There are numerous signals that things are not all they should be, and that Oedipus is involved somehow. These work with the shepherd's words to create a terrible frisson of pain.
In the opening pages of "Oedipus the King," Oedipus speaks these lines:
" Ah! my poor children, known, ah, known too well,
The quest that brings you hither and your need.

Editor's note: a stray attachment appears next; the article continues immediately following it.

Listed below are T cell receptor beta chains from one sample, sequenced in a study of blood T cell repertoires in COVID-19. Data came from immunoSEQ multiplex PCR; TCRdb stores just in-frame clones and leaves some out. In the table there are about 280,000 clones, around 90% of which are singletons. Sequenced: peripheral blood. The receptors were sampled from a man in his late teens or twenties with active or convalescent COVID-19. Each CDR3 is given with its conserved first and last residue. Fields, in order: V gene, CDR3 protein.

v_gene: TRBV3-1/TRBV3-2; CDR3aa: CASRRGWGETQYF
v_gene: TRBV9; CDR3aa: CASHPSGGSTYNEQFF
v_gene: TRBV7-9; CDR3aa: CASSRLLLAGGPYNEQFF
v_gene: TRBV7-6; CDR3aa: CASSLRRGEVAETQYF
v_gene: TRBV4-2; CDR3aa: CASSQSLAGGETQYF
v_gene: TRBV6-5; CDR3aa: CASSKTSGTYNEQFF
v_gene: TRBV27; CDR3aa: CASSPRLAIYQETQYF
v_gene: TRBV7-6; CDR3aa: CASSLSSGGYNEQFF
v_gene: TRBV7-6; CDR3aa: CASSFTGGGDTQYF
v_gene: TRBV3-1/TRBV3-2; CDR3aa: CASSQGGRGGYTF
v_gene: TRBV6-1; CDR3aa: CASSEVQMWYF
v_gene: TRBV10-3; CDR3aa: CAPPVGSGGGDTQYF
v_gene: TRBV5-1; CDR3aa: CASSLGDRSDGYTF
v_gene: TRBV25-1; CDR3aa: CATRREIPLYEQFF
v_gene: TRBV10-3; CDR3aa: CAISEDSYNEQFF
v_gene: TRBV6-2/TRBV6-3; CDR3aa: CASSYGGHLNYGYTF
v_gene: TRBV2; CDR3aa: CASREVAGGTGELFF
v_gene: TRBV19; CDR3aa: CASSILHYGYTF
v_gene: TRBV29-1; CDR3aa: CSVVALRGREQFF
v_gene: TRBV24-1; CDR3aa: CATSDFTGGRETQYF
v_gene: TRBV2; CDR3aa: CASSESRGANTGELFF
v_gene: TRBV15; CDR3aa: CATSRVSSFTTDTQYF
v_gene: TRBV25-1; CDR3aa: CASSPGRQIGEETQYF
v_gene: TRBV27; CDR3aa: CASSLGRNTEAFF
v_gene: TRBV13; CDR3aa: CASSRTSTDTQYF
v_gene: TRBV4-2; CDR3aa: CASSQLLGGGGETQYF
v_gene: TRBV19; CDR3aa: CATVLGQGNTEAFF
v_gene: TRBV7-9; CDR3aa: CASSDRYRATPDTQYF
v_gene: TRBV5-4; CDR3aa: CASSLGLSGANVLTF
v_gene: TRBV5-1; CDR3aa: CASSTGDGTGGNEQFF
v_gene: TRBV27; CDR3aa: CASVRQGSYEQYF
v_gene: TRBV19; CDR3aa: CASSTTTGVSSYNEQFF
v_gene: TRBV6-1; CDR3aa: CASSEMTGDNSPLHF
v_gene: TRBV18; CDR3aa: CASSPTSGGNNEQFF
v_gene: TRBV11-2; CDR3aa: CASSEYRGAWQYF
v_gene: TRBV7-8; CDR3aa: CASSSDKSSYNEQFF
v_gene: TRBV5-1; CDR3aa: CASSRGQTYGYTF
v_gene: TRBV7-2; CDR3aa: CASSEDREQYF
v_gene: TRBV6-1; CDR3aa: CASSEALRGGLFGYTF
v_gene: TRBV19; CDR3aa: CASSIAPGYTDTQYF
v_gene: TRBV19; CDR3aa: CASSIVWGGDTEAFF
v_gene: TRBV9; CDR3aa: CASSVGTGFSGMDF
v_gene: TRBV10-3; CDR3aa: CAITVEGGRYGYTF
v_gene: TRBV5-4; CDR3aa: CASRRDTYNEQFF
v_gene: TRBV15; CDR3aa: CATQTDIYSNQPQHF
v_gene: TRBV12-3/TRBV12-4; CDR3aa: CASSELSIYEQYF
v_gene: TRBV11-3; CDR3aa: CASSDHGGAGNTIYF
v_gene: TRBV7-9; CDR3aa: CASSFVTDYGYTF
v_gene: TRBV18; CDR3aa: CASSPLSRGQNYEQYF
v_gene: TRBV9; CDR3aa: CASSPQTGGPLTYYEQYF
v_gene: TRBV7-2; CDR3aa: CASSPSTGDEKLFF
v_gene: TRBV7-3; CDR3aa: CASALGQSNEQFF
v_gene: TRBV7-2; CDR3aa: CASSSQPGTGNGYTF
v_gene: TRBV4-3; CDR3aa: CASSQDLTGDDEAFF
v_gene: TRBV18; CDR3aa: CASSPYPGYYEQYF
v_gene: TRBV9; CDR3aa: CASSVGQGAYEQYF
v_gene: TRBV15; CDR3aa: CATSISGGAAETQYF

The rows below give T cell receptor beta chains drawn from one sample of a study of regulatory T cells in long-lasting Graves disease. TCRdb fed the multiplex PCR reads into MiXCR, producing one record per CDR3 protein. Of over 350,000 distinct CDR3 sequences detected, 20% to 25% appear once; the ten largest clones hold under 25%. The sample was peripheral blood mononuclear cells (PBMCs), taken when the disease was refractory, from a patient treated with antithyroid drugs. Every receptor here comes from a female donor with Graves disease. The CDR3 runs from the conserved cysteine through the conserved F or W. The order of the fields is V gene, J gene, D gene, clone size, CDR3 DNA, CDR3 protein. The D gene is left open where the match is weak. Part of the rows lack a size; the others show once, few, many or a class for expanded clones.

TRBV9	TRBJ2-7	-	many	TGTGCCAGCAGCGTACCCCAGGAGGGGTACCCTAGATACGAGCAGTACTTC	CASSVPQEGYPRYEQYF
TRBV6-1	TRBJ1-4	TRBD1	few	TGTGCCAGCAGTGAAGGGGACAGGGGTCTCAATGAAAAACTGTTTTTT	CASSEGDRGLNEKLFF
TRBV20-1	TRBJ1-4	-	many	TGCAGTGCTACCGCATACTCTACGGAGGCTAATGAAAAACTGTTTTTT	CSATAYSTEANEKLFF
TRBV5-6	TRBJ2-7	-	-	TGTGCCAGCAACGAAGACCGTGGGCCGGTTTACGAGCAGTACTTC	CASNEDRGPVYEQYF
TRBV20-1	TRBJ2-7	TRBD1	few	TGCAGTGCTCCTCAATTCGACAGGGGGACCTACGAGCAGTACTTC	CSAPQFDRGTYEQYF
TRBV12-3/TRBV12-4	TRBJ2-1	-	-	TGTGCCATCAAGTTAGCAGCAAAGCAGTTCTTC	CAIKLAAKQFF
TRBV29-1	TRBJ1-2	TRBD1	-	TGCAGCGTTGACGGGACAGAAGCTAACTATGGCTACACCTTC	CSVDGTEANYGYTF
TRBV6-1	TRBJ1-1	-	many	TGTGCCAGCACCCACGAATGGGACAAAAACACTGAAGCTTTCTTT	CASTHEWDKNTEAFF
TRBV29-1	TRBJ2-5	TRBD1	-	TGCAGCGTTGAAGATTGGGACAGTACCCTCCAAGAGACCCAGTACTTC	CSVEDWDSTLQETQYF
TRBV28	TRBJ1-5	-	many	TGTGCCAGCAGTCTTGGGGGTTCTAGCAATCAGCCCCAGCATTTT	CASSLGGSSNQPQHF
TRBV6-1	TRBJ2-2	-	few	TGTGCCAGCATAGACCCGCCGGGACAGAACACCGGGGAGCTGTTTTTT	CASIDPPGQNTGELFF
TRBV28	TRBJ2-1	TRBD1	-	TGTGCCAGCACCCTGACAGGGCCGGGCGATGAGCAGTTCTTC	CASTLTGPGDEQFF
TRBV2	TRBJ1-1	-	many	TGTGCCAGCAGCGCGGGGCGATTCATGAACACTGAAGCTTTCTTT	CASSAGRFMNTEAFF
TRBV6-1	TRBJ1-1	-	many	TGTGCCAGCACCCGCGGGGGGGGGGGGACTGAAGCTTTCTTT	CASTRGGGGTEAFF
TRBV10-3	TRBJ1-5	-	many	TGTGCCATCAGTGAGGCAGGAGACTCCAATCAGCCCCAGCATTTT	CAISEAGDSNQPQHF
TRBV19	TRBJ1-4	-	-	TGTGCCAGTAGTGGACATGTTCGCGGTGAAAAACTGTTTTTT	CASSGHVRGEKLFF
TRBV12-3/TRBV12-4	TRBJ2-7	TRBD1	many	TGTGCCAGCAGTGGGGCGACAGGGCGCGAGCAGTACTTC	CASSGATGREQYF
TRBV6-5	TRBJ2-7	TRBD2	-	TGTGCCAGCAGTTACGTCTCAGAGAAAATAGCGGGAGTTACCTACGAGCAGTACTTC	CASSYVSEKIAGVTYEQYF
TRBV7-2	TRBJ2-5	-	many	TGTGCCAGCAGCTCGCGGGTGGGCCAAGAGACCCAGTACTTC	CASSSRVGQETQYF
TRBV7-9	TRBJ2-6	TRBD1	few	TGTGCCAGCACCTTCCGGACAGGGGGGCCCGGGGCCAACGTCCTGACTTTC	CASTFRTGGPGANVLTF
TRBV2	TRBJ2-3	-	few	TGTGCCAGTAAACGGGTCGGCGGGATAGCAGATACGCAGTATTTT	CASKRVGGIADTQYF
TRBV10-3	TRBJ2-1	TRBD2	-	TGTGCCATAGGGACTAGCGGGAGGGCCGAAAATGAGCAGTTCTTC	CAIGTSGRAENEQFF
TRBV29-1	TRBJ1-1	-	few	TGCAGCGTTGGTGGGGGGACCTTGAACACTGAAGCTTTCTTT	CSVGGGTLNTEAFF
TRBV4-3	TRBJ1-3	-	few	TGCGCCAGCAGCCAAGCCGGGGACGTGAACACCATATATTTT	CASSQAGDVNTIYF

Ye sicken all, well wot I, yet my pain,
How great soever yours, outtops it all."
He's speaking as a king, or so he thinks, but in reality, his pain will eventually be greater because he is responsible for the plague.
A bit later, Creon speaks the following lines:
" Good news, for e'en intolerable ills,
Finding right issue, tend to naught but good."
Notice the relationship between "ills" and "right issue." If bad events can bring good through good issue (children, offspring), then good parents can also bring bad issue…as is the case with Oedipus.
Examples like this abound throughout the play.